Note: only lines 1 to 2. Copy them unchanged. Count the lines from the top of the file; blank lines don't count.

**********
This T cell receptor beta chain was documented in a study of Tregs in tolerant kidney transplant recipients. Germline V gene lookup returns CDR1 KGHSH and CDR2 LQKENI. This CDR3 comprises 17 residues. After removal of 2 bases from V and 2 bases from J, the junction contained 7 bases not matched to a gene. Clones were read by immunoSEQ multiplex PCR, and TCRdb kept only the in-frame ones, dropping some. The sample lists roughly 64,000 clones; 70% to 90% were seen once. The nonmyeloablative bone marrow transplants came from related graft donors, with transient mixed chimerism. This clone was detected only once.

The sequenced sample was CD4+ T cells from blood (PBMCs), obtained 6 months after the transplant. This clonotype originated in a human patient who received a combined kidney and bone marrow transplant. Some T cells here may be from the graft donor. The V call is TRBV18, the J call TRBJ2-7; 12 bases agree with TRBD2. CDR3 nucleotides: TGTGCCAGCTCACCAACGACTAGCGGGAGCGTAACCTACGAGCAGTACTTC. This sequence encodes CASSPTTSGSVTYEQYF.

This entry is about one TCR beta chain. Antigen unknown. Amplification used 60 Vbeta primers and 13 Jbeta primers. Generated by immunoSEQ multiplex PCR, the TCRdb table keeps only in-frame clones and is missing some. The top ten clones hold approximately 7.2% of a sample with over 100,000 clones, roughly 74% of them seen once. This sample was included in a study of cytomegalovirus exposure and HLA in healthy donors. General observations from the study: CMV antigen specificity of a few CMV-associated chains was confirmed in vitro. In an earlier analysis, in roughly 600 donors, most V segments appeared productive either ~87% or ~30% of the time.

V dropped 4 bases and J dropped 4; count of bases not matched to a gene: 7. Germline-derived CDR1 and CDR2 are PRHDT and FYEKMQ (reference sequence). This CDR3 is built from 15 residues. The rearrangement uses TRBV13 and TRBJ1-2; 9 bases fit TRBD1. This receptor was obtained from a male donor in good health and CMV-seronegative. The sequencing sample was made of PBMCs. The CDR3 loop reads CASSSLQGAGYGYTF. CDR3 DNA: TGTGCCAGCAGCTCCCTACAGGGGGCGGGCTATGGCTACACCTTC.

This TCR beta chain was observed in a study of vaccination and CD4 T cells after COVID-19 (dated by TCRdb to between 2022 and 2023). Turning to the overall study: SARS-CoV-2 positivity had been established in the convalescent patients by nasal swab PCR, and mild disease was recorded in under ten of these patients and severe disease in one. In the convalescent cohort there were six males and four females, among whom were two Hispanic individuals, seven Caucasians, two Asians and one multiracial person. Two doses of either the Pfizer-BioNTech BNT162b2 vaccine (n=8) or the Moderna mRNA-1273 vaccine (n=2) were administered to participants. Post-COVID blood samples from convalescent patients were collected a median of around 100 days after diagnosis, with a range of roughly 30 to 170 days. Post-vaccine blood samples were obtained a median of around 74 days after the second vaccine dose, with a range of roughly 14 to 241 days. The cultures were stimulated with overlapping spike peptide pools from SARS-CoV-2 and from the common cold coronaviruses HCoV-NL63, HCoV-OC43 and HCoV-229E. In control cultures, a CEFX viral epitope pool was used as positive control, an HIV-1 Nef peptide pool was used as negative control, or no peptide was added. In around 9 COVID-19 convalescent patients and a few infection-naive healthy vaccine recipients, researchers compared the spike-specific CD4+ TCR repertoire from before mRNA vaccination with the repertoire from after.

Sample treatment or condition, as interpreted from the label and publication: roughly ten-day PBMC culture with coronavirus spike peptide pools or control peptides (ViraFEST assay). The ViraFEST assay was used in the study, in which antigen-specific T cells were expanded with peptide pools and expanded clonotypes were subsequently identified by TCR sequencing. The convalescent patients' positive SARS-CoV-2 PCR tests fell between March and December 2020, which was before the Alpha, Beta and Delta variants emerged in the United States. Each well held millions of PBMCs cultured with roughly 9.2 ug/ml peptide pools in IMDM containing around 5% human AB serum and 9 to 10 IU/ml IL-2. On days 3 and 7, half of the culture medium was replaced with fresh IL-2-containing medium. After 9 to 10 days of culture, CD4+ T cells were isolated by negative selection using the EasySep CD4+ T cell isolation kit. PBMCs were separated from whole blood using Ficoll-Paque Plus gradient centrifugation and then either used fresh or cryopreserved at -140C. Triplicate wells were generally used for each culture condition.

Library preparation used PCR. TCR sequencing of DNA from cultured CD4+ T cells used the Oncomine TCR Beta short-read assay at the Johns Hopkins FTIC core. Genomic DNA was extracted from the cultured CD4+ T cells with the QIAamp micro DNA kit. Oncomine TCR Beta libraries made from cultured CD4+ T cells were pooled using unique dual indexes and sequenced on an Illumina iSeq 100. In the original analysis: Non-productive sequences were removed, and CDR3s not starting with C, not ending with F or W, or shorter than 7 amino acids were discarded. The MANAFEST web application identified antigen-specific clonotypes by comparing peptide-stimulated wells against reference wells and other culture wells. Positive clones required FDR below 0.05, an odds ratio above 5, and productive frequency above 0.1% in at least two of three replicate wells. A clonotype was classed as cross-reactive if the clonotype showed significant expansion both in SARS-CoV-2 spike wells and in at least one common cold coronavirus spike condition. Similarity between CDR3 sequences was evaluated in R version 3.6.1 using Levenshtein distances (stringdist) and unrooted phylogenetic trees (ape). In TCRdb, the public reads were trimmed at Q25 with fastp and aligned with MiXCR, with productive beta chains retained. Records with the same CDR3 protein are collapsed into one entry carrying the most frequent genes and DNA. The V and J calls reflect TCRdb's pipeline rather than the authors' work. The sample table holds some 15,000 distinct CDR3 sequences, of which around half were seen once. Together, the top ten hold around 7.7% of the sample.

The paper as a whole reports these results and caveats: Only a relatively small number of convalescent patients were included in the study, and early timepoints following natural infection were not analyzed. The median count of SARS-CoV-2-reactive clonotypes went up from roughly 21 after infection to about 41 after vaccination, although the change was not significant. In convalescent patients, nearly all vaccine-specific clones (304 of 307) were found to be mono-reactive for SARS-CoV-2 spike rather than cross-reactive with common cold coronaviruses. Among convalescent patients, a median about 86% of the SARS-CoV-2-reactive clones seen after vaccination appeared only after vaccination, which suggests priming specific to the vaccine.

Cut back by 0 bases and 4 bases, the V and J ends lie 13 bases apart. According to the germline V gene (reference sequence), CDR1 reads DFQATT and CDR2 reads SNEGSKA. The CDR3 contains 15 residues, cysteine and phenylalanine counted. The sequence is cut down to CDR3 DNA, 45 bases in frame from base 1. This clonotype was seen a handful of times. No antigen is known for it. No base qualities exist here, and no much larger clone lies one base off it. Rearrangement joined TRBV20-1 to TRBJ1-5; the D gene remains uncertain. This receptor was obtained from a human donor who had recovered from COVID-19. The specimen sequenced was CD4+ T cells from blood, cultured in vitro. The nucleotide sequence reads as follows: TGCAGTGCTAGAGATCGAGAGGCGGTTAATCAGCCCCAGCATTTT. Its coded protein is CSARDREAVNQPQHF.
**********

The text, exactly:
This T cell receptor beta chain was documented in a study of Tregs in tolerant kidney transplant recipients. Germline V gene lookup returns CDR1 KGHSH and CDR2 LQKENI. This CDR3 comprises 17 residues. After removal of 2 bases from V and 2 bases from J, the junction contained 7 bases not matched to a gene. Clones were read by immunoSEQ multiplex PCR, and TCRdb kept only the in-frame ones, dropping some. The sample lists roughly 64,000 clones; 70% to 90% were seen once. The nonmyeloablative bone marrow transplants came from related graft donors, with transient mixed chimerism. This clone was detected only once.

The sequenced sample was CD4+ T cells from blood (PBMCs), obtained 6 months after the transplant. This clonotype originated in a human patient who received a combined kidney and bone marrow transplant. Some T cells here may be from the graft donor. The V call is TRBV18, the J call TRBJ2-7; 12 bases agree with TRBD2. CDR3 nucleotides: TGTGCCAGCTCACCAACGACTAGCGGGAGCGTAACCTACGAGCAGTACTTC. This sequence encodes CASSPTTSGSVTYEQYF.